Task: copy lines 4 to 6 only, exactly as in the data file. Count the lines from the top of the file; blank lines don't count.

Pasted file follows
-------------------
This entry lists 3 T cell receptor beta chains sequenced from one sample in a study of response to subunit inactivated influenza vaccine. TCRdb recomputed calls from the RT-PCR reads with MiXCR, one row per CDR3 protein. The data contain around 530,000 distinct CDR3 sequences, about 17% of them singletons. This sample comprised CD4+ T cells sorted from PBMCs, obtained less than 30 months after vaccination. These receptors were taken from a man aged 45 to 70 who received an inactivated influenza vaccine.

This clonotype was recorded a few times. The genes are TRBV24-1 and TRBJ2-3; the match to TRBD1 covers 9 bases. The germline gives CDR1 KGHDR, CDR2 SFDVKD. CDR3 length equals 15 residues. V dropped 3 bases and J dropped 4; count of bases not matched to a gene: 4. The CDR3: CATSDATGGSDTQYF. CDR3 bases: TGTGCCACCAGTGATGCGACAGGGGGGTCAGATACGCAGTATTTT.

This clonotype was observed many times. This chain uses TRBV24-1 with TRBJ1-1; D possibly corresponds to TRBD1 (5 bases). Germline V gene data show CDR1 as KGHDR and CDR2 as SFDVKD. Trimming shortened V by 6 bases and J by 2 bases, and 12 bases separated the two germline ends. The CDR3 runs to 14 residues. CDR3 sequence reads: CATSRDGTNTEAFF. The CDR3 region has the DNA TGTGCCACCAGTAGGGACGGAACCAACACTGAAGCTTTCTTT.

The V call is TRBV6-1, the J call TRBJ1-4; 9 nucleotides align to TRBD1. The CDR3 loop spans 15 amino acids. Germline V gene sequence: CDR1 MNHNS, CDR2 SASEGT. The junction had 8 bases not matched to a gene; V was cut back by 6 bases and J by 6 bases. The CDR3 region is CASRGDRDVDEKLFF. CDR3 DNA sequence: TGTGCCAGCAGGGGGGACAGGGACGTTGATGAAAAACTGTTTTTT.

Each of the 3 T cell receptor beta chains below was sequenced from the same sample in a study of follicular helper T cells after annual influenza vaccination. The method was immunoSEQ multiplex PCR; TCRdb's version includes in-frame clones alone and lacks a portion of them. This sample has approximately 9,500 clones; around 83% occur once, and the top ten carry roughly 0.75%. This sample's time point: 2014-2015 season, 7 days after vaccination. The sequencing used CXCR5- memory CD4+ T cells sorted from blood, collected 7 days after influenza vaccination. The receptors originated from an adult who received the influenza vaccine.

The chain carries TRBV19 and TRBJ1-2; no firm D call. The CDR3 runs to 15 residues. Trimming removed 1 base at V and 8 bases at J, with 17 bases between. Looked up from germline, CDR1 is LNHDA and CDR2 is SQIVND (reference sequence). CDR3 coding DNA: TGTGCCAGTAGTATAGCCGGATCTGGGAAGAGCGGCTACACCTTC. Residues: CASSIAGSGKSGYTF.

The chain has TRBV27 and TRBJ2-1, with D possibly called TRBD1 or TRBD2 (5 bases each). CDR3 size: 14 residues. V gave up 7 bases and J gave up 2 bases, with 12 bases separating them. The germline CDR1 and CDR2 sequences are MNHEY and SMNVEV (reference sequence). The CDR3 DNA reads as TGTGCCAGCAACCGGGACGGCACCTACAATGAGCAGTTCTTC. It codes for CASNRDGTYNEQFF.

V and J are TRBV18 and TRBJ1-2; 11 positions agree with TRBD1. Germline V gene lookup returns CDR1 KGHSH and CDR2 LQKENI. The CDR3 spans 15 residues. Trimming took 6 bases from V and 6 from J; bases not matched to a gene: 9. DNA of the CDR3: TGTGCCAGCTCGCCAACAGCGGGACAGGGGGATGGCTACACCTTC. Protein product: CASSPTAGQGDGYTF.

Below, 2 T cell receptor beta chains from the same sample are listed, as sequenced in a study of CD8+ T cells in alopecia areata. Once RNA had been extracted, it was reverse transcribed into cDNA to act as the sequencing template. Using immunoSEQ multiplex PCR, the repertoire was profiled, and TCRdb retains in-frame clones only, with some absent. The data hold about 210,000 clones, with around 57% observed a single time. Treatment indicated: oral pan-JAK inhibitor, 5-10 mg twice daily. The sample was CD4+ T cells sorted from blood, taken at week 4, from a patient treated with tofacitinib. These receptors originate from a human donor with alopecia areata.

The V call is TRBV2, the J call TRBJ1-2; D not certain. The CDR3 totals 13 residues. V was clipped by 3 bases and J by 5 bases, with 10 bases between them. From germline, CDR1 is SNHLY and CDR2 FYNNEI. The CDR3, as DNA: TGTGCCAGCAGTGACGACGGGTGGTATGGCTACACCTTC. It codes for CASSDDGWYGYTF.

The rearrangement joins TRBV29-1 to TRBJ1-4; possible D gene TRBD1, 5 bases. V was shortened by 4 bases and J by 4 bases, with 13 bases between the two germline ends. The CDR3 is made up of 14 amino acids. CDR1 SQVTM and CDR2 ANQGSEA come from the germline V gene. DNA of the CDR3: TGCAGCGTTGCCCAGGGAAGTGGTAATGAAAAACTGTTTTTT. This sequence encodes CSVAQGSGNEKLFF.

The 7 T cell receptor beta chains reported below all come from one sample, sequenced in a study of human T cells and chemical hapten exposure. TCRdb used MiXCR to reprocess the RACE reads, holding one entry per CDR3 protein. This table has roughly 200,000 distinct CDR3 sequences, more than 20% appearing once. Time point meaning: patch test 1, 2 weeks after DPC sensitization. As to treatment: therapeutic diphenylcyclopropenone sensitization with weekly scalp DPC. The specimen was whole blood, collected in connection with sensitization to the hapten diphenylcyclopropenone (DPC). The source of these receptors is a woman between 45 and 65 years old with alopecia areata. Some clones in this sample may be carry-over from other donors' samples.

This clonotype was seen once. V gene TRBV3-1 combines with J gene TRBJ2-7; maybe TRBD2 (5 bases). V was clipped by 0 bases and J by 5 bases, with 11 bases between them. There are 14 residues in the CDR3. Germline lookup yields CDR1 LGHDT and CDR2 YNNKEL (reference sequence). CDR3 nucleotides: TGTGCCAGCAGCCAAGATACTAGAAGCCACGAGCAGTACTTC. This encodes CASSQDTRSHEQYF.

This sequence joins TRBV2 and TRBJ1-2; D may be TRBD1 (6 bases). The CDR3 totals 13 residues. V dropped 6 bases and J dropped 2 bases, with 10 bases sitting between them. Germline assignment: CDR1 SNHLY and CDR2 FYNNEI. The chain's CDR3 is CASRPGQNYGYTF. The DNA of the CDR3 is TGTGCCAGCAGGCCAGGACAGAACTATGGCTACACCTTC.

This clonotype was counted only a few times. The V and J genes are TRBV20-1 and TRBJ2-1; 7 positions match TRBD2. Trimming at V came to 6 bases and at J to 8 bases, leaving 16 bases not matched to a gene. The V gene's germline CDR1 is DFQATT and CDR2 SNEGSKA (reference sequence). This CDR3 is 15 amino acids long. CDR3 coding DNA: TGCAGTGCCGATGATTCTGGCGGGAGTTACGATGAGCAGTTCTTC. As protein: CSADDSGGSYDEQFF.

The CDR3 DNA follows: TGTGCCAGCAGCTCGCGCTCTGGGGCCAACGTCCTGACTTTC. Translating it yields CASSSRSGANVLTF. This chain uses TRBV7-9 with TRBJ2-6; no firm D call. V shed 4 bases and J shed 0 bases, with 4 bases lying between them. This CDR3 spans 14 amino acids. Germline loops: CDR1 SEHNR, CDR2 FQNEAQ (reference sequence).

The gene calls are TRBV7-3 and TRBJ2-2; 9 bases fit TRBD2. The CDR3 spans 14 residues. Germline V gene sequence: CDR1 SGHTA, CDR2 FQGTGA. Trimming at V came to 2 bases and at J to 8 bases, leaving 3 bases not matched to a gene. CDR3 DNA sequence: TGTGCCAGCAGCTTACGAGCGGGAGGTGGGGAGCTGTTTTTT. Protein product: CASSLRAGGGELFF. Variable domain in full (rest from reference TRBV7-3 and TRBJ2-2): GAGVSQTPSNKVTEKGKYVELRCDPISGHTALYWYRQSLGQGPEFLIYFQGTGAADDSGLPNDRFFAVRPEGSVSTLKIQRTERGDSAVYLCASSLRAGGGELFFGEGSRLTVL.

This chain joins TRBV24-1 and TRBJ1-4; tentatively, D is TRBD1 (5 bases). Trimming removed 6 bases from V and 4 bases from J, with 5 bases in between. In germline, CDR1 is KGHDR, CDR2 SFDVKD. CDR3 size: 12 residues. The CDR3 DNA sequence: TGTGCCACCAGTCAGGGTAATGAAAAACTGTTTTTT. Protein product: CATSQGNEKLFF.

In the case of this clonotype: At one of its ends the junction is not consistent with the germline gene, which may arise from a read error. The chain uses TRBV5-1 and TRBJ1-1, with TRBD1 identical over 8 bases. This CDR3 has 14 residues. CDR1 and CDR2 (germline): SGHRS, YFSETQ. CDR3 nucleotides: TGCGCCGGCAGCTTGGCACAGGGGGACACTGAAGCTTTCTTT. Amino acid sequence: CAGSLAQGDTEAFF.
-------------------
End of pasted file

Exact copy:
The V call is TRBV6-1, the J call TRBJ1-4; 9 nucleotides align to TRBD1. The CDR3 loop spans 15 amino acids. Germline V gene sequence: CDR1 MNHNS, CDR2 SASEGT. The junction had 8 bases not matched to a gene; V was cut back by 6 bases and J by 6 bases. The CDR3 region is CASRGDRDVDEKLFF. CDR3 DNA sequence: TGTGCCAGCAGGGGGGACAGGGACGTTGATGAAAAACTGTTTTTT.

Each of the 3 T cell receptor beta chains below was sequenced from the same sample in a study of follicular helper T cells after annual influenza vaccination. The method was immunoSEQ multiplex PCR; TCRdb's version includes in-frame clones alone and lacks a portion of them. This sample has approximately 9,500 clones; around 83% occur once, and the top ten carry roughly 0.75%. This sample's time point: 2014-2015 season, 7 days after vaccination. The sequencing used CXCR5- memory CD4+ T cells sorted from blood, collected 7 days after influenza vaccination. The receptors originated from an adult who received the influenza vaccine.

The chain carries TRBV19 and TRBJ1-2; no firm D call. The CDR3 runs to 15 residues. Trimming removed 1 base at V and 8 bases at J, with 17 bases between. Looked up from germline, CDR1 is LNHDA and CDR2 is SQIVND (reference sequence). CDR3 coding DNA: TGTGCCAGTAGTATAGCCGGATCTGGGAAGAGCGGCTACACCTTC. Residues: CASSIAGSGKSGYTF.